The initial explosion terrified and galvanized the crew of six. After the fire, the connection between the two modules that made up the space station was cut, leaving Linenger alone with the Russians. Over the next months, the Mir lost its oxygen generator and had serious trouble with the carbon dioxide scrubber. The toilets malfunctioned, and communications broke down. But the worst aspect, Linenger said, was being led to expect something that failed to materialize.
"Expectations unmet are a horrible thing," Linenger recalled, "especially when you're already psychologically stressed. The biggest dips for me and the others is when we were told something would happen and it didn't."
Among the many examples he could point to, the one that remains raw after 13 years is when he was told he would be able to speak with his pregnant wife at a time when potentially life-threatening problems had begun to mount. "They said I could talk to her for a short time as we passed over a ground antenna near Moscow," he remembered, "and I prepared for a week. I wrote down what I would say and then crossed things off and added new ones. I was so excited. But the time came, they said she was on the line, and all I got was static. And then another emergency started and we were cut off entirely. After that, I expected nothing and was psychologically more healthy."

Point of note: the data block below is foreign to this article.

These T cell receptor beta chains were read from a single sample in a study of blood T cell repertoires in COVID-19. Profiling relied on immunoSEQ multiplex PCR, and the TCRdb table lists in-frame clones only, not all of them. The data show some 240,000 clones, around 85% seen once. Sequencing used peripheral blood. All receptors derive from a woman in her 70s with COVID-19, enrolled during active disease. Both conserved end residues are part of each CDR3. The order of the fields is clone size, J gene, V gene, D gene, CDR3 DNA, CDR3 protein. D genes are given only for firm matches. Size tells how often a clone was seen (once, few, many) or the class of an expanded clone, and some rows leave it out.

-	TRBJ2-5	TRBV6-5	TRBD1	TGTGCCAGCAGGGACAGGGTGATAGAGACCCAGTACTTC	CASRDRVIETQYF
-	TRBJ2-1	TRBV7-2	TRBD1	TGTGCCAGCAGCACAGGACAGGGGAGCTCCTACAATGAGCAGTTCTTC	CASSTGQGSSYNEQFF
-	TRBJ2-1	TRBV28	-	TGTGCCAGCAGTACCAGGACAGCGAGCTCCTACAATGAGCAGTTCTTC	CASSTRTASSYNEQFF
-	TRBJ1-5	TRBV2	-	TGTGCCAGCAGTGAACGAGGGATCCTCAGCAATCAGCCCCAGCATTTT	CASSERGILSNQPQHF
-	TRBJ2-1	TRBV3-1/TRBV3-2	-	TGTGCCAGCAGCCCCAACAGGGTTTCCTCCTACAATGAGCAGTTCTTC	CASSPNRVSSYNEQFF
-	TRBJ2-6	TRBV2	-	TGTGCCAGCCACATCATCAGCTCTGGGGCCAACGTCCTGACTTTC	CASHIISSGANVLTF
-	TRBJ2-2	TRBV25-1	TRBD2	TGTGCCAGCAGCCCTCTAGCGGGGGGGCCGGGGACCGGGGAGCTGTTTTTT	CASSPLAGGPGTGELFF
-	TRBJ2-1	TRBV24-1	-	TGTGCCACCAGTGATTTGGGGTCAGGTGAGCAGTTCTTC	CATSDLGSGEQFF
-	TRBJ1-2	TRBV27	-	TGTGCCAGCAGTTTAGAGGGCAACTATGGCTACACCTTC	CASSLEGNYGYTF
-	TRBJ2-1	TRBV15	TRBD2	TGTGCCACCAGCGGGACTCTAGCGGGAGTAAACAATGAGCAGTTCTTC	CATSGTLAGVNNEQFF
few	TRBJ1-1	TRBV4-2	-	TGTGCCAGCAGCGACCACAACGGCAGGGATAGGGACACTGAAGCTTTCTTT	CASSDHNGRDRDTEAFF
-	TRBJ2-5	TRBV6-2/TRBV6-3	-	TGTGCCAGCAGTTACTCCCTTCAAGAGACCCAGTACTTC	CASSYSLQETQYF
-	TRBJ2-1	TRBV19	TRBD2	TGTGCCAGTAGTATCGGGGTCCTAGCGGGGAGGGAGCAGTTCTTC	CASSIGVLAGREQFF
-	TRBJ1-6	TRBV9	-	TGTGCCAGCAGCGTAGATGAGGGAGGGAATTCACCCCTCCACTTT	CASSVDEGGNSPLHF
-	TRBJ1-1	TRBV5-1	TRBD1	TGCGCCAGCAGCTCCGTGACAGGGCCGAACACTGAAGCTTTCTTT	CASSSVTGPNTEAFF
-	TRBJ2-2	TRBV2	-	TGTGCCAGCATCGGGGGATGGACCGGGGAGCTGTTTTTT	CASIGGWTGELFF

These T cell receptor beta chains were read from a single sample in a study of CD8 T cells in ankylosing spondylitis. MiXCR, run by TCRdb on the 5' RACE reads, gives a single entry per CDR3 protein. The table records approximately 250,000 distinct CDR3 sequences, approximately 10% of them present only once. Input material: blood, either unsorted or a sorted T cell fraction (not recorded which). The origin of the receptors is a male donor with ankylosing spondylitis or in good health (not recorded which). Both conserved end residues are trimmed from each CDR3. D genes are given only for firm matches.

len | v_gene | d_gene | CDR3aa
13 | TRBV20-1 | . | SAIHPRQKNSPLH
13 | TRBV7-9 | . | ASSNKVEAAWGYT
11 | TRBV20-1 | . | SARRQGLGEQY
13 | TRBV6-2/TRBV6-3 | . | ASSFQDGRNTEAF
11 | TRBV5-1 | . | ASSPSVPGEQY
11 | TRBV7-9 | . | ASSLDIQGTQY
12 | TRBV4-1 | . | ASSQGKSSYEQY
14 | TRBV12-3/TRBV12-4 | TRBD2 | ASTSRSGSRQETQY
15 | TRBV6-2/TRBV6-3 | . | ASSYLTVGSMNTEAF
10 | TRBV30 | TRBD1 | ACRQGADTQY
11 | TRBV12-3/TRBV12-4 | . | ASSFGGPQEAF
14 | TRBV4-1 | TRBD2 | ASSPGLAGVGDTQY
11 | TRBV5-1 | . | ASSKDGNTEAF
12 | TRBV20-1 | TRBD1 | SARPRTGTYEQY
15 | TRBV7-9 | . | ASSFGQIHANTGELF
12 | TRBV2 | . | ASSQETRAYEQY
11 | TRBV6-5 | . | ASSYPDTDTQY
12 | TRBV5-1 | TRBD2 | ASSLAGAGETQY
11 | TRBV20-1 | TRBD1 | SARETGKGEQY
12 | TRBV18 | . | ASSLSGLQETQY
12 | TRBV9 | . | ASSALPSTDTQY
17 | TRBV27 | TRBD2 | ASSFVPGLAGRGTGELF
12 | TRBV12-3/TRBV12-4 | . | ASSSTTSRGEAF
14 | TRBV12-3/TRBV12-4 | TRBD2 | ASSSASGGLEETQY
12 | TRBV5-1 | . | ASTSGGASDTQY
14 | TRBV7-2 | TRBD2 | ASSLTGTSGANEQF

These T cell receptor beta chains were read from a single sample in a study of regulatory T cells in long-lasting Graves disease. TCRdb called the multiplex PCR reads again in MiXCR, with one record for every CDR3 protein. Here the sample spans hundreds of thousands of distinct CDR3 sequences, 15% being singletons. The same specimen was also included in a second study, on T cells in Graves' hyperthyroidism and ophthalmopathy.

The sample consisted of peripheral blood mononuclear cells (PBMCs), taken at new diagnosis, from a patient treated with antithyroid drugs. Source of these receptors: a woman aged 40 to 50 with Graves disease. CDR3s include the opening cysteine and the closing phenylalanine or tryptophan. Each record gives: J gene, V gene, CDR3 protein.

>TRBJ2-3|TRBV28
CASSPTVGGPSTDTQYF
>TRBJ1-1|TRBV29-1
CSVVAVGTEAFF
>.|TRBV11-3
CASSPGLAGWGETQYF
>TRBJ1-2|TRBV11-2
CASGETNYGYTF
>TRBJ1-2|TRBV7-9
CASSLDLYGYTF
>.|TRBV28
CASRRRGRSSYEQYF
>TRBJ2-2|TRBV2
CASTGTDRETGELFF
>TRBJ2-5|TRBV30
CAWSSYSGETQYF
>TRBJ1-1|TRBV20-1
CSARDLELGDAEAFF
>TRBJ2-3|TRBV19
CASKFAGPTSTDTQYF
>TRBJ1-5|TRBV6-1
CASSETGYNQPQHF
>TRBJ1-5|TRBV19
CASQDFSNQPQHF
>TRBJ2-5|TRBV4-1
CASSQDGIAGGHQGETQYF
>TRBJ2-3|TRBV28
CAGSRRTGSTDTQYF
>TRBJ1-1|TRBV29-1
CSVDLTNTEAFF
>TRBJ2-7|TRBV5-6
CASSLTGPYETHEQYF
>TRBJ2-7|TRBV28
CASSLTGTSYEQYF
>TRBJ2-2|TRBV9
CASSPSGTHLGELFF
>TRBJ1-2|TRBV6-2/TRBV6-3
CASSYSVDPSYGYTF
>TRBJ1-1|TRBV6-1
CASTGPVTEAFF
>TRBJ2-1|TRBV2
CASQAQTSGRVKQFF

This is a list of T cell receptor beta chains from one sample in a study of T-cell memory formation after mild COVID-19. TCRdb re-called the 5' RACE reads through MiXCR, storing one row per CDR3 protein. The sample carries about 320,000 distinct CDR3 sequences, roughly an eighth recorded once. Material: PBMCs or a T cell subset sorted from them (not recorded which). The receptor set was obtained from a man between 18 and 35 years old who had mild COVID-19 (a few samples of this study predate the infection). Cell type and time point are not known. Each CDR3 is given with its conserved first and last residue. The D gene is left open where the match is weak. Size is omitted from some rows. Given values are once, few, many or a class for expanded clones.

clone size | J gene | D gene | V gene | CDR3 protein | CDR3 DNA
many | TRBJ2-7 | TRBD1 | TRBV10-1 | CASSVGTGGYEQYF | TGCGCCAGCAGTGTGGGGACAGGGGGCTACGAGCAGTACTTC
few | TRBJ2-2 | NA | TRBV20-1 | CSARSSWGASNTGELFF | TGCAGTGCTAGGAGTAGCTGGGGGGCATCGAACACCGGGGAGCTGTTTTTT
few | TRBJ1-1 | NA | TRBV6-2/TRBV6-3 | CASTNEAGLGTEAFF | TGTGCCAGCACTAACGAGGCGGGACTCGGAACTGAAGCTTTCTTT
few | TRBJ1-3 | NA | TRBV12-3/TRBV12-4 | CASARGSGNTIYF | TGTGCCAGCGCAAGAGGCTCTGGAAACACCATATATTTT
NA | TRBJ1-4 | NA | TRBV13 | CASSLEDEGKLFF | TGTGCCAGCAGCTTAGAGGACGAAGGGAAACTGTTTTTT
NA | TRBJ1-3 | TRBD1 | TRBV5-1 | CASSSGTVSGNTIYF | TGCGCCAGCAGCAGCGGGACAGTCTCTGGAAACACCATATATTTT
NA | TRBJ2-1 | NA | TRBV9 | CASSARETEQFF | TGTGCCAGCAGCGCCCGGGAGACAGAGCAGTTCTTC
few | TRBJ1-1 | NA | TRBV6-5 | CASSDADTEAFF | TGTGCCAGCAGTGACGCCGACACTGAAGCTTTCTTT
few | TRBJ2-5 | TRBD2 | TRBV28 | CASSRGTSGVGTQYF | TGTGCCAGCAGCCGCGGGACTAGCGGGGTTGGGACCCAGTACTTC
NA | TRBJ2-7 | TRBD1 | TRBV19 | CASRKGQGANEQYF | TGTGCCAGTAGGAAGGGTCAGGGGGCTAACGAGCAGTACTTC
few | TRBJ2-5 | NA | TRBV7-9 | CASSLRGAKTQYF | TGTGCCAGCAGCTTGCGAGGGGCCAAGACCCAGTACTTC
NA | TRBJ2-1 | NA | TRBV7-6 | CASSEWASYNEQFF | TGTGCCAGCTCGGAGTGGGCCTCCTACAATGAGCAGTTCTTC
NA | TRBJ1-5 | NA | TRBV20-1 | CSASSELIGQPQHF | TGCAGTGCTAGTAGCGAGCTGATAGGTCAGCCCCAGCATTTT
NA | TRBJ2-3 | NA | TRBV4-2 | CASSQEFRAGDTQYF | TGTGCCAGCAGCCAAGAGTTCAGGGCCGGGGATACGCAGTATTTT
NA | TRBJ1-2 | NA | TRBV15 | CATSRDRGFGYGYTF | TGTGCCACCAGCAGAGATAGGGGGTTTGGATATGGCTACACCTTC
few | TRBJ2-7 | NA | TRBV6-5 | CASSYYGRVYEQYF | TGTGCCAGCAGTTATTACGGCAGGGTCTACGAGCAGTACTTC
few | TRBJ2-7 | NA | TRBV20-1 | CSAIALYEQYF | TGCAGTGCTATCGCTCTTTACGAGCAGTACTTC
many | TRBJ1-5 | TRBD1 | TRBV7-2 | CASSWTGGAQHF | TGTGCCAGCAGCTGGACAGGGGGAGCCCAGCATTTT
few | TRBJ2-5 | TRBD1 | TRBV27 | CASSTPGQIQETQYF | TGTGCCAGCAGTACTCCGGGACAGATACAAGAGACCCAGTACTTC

What do you make of Linenger's conclusion? Is it healthier to simply not hope, to not have expectations, in order to prevent disappointment?